The U.S. military has since made more celebratory visits to the Legation. In 1987, to commemorate the 200th anniversary of diplomatic relations between the two countries, the U.S. Navy’s Sixth Fleet sent the Navy band to play a concert in the Grand Socco, Tangier’s vibrant main square just west of the Legation. But the city’s Grand Mosque sits on the edge of the plaza, and as the band got ready to launch into its first number, the muezzin let out the call to prayer. “The band then had a great challenge,” I. William Zartman, longtime TALIM President and international relations professor at Johns Hopkins University, recounted, “What do you do? Do you keep playing? Luckily, they had a strong diplomatic streak, and so they stopped, let the muezzin call the people to prayer, and then struck up the music.”
For Yhtimad Bouziane, a Tangier native and the Legation’s associate director, the Legation embodies her city’s hybrid European-Moroccan character. “Tangier’s old city is not like other Moroccan cities, like Marrakesh, Fes, or Tetuan,” she told me by phone recently, “As a city, Tangier is really cosmopolitan, and we can read that history in the walls of the Legation. We can read the city’s openness and tolerance in these walls.”
The building as seen today owes much to Maxwell Blake, U.S. consul to Morocco from 1910 to 1917 and then again from 1925 to 1941. He was independently wealthy and invested heavily in the Legation’s beautification and growth. He built the iconic “Arab pavilion,” bringing in master craftsmen to do the work using zellij tilework from Fes. He bought an adjacent property—the former brothel—to expand the footprint. But in the 1970s, the Legation began to fall into serious disrepair. A group of sympathetic former foreign service officers and diplomats in New York started a new organization, the Tangier American Legation Museum Society (TALMS), to protect the property and turn it into some kind of museum space. The building still housed a small but interesting collection of maps, rare books, and historical newspapers from Tangier, as well as a collection of art by some of the city’s famous Moroccan and expatriate artist residents. But it needed organization, leadership and money to preserve what was there.
The State Department secured funds to renovate and restore, and the U.S. government still officially owns the building, but leases it to TALIM, a non-profit that operates the museum, library, and cultural center.
The past few decades have seen the Legation become more than a museum and historic site to be a true community center for a city in the midst of rapid change and growth. Tangier residents have always worked in and with the Legation, serving as vice consuls, translators and secretaries during the consulate days and as teachers, librarians, and building managers in the second half of the 20th century. John Davison, TALIM’s current director, told me that “the most important thing that TALIM has done for Tangier is to be the best example in the city of repurposing a historic structure to meet the city’s new needs, educationally and as a cultural center for all the residents of Tangier.”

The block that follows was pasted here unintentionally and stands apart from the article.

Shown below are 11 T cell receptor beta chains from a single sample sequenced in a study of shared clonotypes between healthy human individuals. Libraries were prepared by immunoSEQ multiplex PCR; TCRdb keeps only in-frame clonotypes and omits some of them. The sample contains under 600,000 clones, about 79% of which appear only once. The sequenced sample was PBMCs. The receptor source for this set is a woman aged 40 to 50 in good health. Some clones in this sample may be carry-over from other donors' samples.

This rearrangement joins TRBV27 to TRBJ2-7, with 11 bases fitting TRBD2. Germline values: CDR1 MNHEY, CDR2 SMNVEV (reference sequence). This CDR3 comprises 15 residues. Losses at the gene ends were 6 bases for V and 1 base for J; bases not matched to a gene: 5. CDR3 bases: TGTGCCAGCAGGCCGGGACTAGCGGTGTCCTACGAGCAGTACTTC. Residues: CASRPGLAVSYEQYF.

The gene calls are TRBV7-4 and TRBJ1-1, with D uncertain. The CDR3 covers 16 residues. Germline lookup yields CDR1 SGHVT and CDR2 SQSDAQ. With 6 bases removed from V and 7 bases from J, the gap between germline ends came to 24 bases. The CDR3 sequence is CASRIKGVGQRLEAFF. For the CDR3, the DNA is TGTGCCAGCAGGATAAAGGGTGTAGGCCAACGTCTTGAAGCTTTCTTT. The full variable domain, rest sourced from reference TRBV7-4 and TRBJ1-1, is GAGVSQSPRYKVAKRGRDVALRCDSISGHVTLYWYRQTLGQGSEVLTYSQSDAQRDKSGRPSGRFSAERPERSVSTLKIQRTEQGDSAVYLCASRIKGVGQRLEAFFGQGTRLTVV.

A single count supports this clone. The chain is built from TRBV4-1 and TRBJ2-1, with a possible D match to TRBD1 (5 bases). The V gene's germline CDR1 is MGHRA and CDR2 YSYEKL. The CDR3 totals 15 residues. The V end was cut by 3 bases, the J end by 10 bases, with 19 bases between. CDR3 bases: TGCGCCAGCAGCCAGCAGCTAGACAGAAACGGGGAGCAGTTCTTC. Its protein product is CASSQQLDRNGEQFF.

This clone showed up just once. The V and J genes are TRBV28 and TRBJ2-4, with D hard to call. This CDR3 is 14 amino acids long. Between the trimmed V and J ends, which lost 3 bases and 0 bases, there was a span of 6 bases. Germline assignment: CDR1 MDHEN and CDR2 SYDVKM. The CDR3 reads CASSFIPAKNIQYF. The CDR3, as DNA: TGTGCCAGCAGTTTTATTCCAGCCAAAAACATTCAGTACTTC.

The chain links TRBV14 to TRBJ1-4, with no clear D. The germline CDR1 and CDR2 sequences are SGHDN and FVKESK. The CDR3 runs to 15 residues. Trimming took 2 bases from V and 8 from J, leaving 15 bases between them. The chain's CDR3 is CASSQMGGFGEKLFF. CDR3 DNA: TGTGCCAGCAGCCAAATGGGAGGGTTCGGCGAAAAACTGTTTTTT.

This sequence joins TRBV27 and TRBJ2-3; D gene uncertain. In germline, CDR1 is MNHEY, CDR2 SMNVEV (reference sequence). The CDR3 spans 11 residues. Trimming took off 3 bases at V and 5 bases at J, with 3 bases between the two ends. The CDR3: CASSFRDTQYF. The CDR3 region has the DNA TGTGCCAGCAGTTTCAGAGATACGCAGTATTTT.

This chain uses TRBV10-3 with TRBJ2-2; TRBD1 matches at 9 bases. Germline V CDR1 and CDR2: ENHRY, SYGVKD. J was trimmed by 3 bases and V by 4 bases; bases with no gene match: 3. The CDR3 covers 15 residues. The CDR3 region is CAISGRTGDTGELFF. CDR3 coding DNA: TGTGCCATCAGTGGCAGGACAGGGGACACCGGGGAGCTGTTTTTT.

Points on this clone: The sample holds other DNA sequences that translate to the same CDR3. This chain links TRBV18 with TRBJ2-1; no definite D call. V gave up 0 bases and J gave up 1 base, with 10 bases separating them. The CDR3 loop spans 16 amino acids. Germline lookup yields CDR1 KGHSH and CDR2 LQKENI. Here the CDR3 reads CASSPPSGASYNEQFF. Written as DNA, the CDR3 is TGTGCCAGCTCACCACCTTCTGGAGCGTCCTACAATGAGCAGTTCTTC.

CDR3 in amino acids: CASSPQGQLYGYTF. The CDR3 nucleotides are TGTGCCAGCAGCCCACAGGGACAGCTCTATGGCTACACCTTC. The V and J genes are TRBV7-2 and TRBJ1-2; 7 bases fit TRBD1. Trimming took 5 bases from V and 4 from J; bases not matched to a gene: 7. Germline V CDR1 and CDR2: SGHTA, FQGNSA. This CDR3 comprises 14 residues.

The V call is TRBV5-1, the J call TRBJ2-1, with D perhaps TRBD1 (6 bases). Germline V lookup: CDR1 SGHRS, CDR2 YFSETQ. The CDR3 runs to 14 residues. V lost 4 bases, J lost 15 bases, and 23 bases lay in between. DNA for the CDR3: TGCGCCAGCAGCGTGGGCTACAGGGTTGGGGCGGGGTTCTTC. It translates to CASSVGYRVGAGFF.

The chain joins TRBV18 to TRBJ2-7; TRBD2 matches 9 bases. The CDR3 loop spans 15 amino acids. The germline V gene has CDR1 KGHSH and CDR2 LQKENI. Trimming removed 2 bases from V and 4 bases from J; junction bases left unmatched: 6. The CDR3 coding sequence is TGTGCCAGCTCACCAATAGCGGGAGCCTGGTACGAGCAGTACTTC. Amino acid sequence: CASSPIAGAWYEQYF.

Its biggest draw for medina residents have been a series of women’s literacy classes. What began with ten reluctant participants in 1999 has grown to 150 today, limited only by space constraints. These classes led to further skills training workshops, small businesses, and even an embroidery collective. “We cannot do restoration without involving the population of the old city, and women and youth are the most important to get involved,” Bouziane told me, “We are truly an inclusive museum.”
The legation has always had an impressive and wide-ranging collection of paintings, drawings and photographs from prominent artists with connections to the city, but in the past few years, it has developed a reputation as a place for live music. Music in Africa magazine recently named it one of the best music venues in the country. During the pandemic, the legation quickly switched to online events, bringing Moroccan musicians to audiences around the world and allowing those of us longing for an escape to whisk away, if just for an hour or two.
In speaking with Tanjawis—as the city’s residents are known—and Americans with Moroccan connections about what the Legation means to them, one is struck by the diversity of answers. For some, the outstanding museum is the city’s best memory of a period in which Tangier was at the center of Moroccan and world history. For some, it’s an art space that has helped foster a thriving art scene in a booming city. Generations of scholars and researchers know it for its invaluable collection of historical books and documents. Others see it in historical terms. Zartman described it as “a cultural link between the United States and Morocco. A link that, if you think of a chain, that has been well-forged and so is resistant to changes in the times, in climate, resistant to strains, and which brings benefits to both sides by keeping us tied together.”
Graham H. Cornwell is a historian of the Middle East and North Africa and the assistant dean for research at the Elliott School of International Affairs at the George Washington University.